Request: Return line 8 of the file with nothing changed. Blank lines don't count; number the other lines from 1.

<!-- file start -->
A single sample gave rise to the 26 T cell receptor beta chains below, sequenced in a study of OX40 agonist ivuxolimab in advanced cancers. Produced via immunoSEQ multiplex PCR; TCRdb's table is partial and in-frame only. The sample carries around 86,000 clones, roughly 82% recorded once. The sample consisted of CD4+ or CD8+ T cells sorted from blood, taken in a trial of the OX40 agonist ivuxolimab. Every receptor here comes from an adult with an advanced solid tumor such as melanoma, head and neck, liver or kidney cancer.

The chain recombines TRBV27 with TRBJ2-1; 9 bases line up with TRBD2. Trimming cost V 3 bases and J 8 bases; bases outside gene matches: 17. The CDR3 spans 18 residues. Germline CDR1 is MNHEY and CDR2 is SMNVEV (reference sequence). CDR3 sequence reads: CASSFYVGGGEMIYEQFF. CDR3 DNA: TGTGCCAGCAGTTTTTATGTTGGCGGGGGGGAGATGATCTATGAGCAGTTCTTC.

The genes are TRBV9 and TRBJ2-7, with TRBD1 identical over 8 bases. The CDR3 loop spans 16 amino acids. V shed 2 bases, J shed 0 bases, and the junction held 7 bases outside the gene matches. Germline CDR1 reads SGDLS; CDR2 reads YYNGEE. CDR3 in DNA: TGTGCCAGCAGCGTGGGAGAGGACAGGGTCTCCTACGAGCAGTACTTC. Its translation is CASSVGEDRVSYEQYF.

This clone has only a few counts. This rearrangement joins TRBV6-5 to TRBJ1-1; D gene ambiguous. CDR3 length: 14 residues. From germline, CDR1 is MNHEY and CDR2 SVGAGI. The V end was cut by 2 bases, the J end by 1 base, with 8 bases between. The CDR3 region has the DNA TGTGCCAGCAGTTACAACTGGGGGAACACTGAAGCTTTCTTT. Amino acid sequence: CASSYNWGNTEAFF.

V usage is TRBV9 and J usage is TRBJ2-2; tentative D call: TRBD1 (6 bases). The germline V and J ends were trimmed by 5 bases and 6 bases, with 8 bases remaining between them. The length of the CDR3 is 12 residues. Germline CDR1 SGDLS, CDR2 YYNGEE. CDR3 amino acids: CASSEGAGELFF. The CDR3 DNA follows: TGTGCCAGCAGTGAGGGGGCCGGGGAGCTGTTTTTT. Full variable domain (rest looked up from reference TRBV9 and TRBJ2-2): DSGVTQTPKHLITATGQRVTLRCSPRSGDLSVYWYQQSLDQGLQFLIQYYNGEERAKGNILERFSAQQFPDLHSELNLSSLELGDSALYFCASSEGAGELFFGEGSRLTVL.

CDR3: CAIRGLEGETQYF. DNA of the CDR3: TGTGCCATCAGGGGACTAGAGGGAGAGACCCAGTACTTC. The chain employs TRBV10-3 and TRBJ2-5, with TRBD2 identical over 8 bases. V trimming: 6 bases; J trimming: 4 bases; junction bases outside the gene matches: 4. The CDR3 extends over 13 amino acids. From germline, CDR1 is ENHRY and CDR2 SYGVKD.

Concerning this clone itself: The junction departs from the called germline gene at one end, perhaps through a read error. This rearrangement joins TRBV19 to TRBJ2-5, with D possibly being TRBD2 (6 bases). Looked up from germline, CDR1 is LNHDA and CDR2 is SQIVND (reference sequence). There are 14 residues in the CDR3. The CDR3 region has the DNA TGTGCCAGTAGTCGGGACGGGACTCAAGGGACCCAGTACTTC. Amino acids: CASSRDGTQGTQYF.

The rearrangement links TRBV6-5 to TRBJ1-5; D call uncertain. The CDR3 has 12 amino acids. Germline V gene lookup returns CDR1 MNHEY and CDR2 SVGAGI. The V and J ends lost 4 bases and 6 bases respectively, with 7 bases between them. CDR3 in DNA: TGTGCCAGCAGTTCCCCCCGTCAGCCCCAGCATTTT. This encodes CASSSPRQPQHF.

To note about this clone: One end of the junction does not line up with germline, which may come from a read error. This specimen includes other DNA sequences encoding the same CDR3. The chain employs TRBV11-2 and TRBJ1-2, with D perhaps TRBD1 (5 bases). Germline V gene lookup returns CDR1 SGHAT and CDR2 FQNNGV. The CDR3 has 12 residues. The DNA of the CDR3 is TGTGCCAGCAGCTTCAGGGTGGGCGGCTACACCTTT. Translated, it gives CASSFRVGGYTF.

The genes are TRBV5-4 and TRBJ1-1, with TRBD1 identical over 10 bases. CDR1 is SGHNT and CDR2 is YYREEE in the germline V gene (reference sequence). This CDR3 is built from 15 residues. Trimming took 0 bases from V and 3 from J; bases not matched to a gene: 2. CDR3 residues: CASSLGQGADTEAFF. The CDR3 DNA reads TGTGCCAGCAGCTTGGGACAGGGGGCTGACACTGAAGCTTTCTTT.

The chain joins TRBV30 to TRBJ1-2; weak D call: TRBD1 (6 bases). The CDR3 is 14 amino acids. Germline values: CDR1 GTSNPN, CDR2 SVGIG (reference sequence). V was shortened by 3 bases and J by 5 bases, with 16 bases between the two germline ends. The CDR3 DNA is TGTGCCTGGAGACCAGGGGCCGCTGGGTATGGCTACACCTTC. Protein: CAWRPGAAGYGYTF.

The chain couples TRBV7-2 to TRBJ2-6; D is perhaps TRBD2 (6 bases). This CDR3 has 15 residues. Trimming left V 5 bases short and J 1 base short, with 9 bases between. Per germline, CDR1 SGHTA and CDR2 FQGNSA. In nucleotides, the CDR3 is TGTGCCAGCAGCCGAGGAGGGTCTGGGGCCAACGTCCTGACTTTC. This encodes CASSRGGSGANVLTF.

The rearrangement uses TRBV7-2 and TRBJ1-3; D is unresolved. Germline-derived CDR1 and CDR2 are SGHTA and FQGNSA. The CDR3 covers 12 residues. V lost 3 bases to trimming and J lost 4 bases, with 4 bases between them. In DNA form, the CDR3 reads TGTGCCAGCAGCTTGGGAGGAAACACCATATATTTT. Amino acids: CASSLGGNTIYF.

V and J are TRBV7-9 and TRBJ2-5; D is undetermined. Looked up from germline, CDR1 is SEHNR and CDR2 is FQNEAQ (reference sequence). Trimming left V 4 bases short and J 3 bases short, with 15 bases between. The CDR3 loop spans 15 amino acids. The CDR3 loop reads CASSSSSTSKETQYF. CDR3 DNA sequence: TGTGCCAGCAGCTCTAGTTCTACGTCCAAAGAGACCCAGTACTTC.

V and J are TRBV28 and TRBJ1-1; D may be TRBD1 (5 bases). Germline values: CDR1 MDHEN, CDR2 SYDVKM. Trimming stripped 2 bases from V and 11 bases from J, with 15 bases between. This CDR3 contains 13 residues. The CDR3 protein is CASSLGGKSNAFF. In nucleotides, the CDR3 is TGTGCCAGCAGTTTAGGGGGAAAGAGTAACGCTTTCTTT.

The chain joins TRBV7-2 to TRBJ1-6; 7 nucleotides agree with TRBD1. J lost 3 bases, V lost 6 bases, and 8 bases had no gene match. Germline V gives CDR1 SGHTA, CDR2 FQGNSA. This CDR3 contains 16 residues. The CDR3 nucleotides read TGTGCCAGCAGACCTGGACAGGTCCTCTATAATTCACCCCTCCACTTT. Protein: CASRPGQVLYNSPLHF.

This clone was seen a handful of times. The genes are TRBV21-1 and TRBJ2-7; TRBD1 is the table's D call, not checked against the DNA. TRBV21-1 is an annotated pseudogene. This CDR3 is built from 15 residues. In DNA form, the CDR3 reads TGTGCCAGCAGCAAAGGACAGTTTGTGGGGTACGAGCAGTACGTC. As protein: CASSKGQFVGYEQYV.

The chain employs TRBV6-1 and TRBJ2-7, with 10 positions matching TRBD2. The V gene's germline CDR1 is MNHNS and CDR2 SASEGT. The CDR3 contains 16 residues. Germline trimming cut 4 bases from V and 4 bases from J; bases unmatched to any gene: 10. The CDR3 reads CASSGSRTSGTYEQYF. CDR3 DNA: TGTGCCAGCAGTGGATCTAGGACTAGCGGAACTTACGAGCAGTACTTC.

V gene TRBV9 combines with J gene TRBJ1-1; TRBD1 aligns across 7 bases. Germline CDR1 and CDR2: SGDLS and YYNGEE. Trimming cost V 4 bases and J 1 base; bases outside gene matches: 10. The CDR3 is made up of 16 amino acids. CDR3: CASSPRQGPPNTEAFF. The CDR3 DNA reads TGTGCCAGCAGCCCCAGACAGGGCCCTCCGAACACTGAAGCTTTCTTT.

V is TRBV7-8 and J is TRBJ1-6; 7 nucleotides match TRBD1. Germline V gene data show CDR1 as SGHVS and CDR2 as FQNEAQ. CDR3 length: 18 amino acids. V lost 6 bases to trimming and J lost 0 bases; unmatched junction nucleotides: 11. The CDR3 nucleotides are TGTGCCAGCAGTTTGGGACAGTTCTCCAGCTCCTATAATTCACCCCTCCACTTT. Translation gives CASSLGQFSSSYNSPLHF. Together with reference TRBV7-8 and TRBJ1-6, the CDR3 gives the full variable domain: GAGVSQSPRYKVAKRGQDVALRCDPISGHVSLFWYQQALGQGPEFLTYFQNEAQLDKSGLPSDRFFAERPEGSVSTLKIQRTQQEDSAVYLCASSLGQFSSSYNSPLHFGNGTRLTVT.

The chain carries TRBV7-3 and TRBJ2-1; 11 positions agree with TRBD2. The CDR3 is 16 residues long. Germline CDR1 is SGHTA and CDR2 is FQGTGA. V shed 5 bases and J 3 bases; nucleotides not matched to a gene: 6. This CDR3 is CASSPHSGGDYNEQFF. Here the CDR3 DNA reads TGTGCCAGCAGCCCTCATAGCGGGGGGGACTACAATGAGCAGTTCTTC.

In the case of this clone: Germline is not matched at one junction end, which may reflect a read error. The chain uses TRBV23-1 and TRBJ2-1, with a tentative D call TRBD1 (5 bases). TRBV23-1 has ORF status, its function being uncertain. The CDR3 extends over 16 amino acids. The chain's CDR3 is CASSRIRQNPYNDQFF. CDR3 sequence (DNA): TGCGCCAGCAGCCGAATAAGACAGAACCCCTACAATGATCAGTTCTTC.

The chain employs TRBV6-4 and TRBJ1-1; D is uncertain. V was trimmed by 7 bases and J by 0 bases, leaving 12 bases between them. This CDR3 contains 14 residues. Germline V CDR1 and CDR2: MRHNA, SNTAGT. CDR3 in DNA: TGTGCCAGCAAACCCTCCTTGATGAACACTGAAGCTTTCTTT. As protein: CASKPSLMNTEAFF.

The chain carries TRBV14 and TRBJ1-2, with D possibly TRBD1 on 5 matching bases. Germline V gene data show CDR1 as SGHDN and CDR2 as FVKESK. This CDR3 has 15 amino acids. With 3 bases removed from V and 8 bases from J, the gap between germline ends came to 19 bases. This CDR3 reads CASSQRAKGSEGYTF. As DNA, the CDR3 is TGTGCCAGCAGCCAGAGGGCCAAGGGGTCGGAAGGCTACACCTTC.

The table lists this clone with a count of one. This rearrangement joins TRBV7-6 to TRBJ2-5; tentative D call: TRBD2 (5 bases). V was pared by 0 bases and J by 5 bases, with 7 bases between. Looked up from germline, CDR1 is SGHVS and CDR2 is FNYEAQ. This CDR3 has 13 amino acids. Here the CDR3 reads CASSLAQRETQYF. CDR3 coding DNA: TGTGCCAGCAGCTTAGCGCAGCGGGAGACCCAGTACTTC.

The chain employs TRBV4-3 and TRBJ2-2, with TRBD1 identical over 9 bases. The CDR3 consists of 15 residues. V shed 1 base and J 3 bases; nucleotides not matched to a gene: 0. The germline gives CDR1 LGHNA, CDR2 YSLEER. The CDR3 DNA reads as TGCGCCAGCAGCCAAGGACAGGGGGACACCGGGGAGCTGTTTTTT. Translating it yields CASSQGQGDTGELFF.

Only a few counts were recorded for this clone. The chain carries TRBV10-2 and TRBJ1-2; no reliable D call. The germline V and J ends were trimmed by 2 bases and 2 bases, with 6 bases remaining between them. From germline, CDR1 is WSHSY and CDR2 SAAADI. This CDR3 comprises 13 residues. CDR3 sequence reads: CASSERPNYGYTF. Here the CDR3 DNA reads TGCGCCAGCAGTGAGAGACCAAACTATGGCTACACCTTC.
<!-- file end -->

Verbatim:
The rearrangement links TRBV6-5 to TRBJ1-5; D call uncertain. The CDR3 has 12 amino acids. Germline V gene lookup returns CDR1 MNHEY and CDR2 SVGAGI. The V and J ends lost 4 bases and 6 bases respectively, with 7 bases between them. CDR3 in DNA: TGTGCCAGCAGTTCCCCCCGTCAGCCCCAGCATTTT. This encodes CASSSPRQPQHF.